The Tory party has recorded its lowest approval rating in a mainstream opinion poll since November, with Ukip pulling in more than double the points of fourth place Greens.
According to a TNS poll, 33% of the UK would vote for Labour in the upcoming general election, compared to 27% who would pick the Conservatives.
Ukip came in third with 18% of the vote, followed by Greens (8%) and the Lib Dems (6%).
The poll is in contrast to recent studies which have frequently put the Tories and Labour party neck-and-neck. A recent YouGov survey put both parties at 31%, with a previous YouGov survey tying them both at 32%.
A study for the Sun also placed the Tories in the lead with 34%, followed by Labour on 33%.
Elsewhere, the study revealed more voters would like to see Conservatives or Labour go into coalition with Ukip, rather than with the Lib Dems, if the 7 May general election ends in a hung Parliament.
Around 29% said Conservatives should go into coalition with Ukip, against 25% who said they should continue with the Lib Dems. More voters (26%) also thought Labour should form a partnership with Ukip than with Lib Dems (23%).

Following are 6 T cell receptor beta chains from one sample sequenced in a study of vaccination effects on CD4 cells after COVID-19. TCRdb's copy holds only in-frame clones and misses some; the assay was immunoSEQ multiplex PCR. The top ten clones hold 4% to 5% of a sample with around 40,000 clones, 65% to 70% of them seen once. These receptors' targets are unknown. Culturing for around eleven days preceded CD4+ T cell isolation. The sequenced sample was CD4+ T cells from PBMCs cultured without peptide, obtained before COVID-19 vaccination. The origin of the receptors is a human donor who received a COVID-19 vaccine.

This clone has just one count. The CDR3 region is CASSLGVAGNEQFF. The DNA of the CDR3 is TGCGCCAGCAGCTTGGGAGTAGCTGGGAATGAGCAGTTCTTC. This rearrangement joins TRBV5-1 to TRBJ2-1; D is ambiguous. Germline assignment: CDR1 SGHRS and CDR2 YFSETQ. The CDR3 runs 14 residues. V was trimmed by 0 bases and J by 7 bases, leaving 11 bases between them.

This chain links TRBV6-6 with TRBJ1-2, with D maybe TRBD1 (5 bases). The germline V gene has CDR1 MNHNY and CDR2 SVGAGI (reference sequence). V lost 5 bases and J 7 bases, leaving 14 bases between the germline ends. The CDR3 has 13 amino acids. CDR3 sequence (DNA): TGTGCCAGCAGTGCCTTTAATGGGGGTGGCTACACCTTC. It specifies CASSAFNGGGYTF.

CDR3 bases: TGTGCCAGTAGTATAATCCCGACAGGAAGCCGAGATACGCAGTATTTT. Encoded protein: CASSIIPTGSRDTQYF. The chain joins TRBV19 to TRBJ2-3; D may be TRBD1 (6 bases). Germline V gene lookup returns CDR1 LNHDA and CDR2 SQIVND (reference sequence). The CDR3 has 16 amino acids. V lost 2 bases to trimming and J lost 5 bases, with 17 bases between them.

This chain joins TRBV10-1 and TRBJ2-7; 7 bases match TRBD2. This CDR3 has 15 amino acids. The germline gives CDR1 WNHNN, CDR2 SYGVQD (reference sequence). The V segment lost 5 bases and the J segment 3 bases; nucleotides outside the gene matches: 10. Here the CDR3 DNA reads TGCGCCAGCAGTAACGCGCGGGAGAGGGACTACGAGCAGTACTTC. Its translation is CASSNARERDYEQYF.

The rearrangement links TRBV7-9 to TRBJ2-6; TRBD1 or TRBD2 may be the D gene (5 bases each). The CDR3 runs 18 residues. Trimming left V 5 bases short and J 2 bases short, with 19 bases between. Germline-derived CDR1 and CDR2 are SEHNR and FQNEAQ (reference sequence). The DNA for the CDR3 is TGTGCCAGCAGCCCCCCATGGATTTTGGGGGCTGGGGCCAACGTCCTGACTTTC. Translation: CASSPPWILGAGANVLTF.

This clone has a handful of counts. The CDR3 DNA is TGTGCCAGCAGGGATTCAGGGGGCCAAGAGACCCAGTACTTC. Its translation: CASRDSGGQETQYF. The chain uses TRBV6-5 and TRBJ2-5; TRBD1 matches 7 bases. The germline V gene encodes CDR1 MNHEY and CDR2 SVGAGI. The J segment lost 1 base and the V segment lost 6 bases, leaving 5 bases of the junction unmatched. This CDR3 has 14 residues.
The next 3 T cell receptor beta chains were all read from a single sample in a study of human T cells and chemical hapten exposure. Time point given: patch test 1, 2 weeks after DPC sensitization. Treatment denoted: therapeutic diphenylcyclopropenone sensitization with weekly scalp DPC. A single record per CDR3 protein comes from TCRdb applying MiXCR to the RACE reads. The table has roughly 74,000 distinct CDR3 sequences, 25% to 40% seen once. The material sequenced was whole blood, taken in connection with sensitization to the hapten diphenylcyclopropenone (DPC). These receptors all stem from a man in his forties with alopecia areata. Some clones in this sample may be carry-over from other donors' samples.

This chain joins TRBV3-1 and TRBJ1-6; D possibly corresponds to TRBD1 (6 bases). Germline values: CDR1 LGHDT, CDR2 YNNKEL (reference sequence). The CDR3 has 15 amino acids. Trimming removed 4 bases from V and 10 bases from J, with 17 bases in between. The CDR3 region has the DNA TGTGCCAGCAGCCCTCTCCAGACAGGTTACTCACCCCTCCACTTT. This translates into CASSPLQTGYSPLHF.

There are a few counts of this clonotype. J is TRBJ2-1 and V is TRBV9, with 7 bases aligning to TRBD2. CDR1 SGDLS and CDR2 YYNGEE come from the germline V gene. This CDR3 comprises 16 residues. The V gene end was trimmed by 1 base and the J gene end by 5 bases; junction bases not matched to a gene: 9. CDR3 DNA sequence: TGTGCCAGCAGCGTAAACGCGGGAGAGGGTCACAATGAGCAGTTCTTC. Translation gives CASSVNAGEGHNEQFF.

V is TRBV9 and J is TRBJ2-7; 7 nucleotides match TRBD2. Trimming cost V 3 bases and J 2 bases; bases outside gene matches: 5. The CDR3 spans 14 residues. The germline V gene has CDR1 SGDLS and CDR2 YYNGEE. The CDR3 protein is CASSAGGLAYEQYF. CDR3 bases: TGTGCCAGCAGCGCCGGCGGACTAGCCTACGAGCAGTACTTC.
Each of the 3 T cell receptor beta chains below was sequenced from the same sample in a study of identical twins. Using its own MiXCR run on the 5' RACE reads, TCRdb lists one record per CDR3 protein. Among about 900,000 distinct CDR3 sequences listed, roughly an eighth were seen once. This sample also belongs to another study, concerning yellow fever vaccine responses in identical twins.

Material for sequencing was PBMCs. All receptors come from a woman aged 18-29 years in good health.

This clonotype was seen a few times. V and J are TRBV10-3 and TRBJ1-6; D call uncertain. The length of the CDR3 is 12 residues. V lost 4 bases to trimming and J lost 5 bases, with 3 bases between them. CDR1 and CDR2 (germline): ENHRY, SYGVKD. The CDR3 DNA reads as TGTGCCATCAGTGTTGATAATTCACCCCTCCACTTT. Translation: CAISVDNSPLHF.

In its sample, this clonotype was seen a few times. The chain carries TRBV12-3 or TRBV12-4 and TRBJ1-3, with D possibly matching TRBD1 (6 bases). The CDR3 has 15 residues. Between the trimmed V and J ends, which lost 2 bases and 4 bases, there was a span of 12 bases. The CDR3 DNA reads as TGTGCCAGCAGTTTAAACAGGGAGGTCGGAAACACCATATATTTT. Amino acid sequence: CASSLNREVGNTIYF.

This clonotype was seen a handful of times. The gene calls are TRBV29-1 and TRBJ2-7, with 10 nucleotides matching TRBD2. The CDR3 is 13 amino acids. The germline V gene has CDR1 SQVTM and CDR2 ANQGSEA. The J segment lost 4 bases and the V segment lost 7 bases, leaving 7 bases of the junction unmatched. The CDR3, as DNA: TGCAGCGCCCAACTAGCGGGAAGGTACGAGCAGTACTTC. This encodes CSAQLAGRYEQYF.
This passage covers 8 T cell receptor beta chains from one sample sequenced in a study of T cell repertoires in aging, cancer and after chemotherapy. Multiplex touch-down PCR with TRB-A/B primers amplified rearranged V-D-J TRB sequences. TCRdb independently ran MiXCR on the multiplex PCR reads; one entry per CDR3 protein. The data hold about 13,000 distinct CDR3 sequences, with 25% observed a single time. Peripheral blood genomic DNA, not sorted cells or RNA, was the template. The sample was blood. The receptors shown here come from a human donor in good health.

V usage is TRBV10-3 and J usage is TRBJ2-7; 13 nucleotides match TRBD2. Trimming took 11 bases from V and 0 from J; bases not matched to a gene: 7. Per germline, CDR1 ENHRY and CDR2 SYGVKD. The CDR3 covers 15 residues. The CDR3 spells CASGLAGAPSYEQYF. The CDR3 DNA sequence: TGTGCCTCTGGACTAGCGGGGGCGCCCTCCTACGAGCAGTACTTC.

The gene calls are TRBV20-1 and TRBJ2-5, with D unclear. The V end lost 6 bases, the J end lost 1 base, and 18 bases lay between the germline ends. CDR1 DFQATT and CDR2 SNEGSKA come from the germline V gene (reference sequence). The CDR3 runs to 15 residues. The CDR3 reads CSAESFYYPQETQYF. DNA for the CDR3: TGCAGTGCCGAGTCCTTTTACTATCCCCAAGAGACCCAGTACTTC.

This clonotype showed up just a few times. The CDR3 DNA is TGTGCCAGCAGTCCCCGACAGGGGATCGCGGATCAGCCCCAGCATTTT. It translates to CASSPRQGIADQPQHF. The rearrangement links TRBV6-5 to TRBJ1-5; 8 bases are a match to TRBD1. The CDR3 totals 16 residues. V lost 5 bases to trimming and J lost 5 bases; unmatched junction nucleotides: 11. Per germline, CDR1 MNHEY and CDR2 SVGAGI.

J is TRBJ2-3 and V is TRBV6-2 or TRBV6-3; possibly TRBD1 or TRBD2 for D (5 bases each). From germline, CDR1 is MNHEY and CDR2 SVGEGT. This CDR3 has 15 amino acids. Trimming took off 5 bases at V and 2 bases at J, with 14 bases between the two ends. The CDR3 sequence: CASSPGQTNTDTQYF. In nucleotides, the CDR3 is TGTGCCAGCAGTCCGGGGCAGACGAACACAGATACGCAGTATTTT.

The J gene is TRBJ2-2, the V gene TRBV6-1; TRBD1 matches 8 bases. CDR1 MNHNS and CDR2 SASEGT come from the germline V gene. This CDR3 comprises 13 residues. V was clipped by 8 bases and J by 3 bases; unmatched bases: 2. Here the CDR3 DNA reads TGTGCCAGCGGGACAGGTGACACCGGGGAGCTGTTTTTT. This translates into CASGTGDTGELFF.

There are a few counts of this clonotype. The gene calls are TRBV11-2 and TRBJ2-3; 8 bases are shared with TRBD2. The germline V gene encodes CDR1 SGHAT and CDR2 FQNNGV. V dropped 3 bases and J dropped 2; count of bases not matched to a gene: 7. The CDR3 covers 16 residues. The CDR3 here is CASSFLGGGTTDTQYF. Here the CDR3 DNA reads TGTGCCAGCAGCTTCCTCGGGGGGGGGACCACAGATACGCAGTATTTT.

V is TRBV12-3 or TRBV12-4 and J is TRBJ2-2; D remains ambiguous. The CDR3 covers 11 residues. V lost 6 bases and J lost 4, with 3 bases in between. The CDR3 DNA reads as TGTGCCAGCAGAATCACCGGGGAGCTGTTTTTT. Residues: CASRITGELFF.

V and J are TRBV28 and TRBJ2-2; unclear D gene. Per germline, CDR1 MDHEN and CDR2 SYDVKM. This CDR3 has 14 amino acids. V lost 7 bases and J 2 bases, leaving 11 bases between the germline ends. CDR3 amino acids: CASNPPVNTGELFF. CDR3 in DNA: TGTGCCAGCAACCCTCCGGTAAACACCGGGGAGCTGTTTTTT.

The study also said 57% of voters thought the growth of smaller parties, such as Ukip and the Greens, was good for British politics, with 43% believing they would become a permanent fixture on the UK political landscape.
TNS director Jamie Willard said: "This latest TNS poll shows we are witnessing the edge of politics joining the mainstream; with 57% of those surveyed saying the growth of minority parties is a good thing.
"Indeed, with Ukip now seen as the favoured coalition partner for both Labour and the Conservatives, it suggests that Ukip are drawing support from across the political spectrum.
"Interestingly though there seems to be a mismatch between the public's expectations on the likely number of seats the minority parties will go on to win, and current forecasts.
"It is also striking that almost half of those planning to vote for a minority party are doing so out of dissatisfaction with the main three parties. We truly are seeing a Britain in flux."